Who better than Mr. John McTernan, ‘Tony Blair’s political secretary’ to ‘review’ three books by three members ‘Corbyn’s Brain-Trust’ ? At least in the worldview of the Posh Boys & Girls of the Financial Times. Now, it doesn’t quite match the political hysterics of this ‘review’ published in the good , grey Times of February 24, 2019 :
Headline: Review: Dangerous Hero: Corbyn’s Ruthless Plot for Power by Tom Bower — portrait of a monomaniac
Sub-headline: If Jeremy Corbyn became prime minister, he would easily be the most dangerous, most indolent and least intelligent holder of the office in history
Mr. McTernan is a more adroit propagandist, his first paragraph is steeped in New Labour self-praise, allied to Corbyn’s election as indicative of ‘energy and excitement’.
In Downing Street, when I was Tony Blair’s political secretary, we used to say that political renewal needed new faces, new ideas, new voices, and new channels of communication. When Jeremy Corbyn became UK Labour party leader in a landslide victory in 2015 he certainly wasn’t a new face, though after 32 years on the backbenches he was new to leadership. But his election brought with it energy and excitement.
Yet he pays his way, by carefully placing these three writes in a ‘Radical Tradition’ , known by an honest writer as Left Wing Social Democracy. Marx’s epigones, not to speak of fellow travelers, in the garb of ‘Reformers’.
This the standard Party Line of New Labour and the Tories, who have presented themselves as the very same thing, except with vital difference being that Thatcherism, in its various iterations, is as failed as the State Capitalism of the Soviets, presented as the sine qua non of Socialism. Its as if Rosa Luxemburg and her coterie never existed, but propaganda has its demands. In Mr. McTernan’s very well written and argued polemic, Luxemburg and her coterie would play the part of a political inconvenience. Some examples from Mr. McTernan’s ‘review’ are descriptive of his carefully modulated attack on Corbyn and his advocates/apologists.
Kogan’s book updates The Battle for the Labour Party, which he wrote with his uncle Maurice Kogan in the early 1980s detailing the rise of the far left under Tony Benn and what then looked like its complete triumph with the defection of David Owen and Shirley Williams to the new Social Democratic party. As Kogan notes, history did not immediately go to the left’s plan. The disastrous 1983 general election, in which Margaret Thatcher’s Conservatives routed Michael Foot, nearly broke Labour and led to the leadership of Neil Kinnock and the slow process of modernisation that culminated in New Labour. Tony Blair’s three successive election victories seemed to put paid to the left, but after defeats in 2010 and 2015, and following a change in membership rules, Corbyn became the most leftwing leader in Labour history.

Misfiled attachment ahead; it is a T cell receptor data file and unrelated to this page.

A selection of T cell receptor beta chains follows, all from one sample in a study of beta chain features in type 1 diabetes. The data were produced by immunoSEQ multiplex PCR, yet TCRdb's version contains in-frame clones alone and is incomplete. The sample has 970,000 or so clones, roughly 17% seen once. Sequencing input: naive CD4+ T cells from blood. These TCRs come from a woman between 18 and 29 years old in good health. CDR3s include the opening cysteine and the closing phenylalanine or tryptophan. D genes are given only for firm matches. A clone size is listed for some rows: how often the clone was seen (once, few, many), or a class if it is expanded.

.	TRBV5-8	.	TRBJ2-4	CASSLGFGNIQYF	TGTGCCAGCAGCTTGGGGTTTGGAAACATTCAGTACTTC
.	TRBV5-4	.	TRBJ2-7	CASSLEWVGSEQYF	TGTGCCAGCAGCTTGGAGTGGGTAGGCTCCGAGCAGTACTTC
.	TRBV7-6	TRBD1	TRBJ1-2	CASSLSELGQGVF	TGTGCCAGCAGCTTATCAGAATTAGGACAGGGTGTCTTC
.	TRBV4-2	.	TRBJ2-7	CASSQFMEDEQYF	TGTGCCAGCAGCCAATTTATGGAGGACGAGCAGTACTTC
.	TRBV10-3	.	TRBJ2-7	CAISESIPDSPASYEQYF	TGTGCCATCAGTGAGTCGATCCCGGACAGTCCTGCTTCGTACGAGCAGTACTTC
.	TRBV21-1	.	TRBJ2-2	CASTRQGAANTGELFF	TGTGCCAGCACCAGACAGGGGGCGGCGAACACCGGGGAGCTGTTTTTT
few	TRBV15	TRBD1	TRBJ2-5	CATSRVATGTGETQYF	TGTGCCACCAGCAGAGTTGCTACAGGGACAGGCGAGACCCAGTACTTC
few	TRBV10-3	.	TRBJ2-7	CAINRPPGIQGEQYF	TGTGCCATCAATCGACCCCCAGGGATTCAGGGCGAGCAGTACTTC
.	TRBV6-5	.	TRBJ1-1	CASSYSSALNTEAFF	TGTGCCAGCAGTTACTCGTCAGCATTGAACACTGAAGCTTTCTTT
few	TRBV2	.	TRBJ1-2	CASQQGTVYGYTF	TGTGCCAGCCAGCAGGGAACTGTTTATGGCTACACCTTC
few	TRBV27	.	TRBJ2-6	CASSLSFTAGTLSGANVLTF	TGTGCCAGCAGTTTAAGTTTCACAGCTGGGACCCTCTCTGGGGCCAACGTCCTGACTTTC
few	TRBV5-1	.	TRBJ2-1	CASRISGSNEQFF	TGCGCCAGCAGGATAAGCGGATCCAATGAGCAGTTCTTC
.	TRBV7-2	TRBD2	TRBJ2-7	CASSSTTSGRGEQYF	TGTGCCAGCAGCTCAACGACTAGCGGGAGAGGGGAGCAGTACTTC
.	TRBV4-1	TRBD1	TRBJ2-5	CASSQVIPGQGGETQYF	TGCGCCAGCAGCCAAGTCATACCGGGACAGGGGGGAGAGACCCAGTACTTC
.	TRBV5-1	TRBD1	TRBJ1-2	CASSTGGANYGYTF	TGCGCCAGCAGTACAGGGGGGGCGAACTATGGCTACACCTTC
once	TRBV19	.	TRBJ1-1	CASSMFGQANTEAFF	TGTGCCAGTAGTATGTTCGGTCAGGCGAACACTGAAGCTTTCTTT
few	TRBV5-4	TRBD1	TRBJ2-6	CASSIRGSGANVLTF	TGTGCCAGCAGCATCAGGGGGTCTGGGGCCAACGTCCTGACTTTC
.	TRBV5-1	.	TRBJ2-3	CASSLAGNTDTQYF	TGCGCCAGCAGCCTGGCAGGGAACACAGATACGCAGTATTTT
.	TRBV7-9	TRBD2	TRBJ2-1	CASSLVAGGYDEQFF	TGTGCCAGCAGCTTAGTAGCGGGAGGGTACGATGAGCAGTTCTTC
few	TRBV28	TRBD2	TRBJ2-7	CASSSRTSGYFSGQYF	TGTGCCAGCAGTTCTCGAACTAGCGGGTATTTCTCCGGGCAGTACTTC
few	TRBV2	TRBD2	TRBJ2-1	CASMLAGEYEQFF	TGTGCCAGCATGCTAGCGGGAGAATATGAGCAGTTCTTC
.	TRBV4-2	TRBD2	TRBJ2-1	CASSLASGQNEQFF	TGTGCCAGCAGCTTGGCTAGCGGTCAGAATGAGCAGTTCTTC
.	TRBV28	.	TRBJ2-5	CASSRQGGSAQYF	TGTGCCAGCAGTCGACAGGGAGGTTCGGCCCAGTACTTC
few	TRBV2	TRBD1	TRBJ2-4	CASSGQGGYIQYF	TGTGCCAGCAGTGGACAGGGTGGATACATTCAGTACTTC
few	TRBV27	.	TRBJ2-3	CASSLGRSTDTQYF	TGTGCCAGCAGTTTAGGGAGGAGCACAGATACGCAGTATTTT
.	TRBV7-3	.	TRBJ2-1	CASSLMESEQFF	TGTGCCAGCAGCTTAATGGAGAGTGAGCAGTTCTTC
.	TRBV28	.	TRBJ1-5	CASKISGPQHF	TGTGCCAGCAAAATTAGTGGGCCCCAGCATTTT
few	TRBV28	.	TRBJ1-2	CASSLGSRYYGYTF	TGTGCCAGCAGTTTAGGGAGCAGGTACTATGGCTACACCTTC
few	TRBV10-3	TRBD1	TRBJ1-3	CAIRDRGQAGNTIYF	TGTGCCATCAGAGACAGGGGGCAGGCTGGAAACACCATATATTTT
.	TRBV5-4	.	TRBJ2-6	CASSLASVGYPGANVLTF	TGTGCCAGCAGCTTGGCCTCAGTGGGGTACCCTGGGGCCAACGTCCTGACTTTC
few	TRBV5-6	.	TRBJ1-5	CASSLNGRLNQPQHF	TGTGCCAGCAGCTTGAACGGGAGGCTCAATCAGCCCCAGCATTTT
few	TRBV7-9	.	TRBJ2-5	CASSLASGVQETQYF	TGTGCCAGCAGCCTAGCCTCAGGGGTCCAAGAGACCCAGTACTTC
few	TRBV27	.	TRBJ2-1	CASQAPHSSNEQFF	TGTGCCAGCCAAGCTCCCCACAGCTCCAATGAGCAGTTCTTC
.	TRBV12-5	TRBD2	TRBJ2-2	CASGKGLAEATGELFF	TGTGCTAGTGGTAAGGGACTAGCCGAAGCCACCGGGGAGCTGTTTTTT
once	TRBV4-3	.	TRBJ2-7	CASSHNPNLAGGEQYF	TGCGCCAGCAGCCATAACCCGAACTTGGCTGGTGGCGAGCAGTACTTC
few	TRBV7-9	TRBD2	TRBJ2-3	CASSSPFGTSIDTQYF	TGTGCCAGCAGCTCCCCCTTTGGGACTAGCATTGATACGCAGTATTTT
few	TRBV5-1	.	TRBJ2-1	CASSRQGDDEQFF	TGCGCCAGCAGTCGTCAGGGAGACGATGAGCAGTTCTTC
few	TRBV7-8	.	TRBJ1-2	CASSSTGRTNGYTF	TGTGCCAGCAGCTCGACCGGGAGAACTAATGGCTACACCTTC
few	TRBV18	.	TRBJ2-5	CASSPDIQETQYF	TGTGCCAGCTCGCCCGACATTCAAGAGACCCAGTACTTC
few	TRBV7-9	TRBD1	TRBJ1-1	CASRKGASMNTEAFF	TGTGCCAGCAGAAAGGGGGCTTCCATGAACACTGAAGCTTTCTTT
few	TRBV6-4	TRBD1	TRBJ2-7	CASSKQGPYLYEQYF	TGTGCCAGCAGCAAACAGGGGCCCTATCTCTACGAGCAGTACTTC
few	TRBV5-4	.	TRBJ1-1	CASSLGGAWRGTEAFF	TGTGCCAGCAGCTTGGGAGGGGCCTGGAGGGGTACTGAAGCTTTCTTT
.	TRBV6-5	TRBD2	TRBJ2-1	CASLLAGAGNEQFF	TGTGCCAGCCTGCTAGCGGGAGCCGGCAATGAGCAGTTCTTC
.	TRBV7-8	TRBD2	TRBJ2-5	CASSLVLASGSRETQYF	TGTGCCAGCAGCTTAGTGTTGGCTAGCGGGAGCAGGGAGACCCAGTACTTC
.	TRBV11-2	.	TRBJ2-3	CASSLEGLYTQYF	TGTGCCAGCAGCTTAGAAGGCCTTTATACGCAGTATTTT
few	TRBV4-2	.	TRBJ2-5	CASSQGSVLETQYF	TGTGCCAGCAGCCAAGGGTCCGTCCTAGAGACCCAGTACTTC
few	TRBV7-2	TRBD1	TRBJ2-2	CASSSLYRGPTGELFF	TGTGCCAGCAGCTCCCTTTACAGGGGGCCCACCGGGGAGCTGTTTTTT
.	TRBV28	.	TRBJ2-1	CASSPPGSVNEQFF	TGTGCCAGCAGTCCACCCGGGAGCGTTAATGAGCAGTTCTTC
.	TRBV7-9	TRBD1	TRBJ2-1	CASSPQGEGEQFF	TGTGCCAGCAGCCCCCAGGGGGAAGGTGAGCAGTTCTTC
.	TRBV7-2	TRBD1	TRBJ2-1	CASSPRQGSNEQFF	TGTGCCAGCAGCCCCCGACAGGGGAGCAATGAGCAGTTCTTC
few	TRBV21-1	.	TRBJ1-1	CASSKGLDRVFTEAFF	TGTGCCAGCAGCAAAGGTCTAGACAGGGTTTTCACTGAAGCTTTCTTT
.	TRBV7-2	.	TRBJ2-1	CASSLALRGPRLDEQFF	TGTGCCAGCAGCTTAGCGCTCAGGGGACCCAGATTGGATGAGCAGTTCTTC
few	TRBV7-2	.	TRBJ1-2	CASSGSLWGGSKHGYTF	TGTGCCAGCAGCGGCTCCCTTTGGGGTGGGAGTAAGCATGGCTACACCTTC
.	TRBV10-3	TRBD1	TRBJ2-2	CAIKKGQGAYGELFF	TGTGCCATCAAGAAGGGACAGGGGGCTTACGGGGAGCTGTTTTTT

The lesson of this book is be patient and be ready to seize your chance. Time and time again, Lansman was. As Kogan puts it — brutally but fairly: “The left had learned in its political wilderness that the historic divisions and sectarianism could be set aside if there was a clear goal. It was uniting around an incredible campaign. Its opponents were drowning under levels of ego and denial”.
What is missing in his book is a sense of how Corbyn’s was a victory of ideals too — that the politics were as intoxicating as the campaign was effective and data-driven. This is where Mason and Bastani come in.
These two books offer a snapshot of the new radical narrative that would frame the programme of government of an incoming Prime Minister Corbyn.
Their starting point is an analysis that sees current capitalism, which they loosely and polemically label “neoliberal”, as in crisis.
Yet, while avowedly future-facing, both books have one eye on the past. One might say that a spectre haunts them, that of Karl Marx. And a very particular Marxist moment — not his best-known work Das Kapital, the touchstone of Communist governments, but “The Fragment on Machines” from the Grundrisse notebooks of an unfinished work not published in his lifetime.
This is Marx as a prophet, rather than the man whose political legacy was literally tested to destruction during the last century. Indeed, the unpublished writings of Marx, in Bastani’s words, “exerted little influence over communist projects in the 20th century”.
This, in the end, is the point — for authors who write excitedly and excitingly about social, economic and technological change, both Mason and Bastani are both committed to a teleological view of history. They believe it will come to an end — in a form of Marxism. Yet, if the restless forces they describe — both of creation and resistance — are as powerful as they both argue, that final state of society and history seems unlikely. Creative destruction will continue. Ultimately, both writers shine a light on what powers the Corbyn revolution — its optimism, indeed its utopianism. Socialism may have failed historically, but the critics of capitalism have all the songs at the moment — and where the energy goes, the politics follows.
Has the fact that Corbyn will be the next Prime Minister, chastened the Editors of The Financial Times to soften their Anti-Corbynism?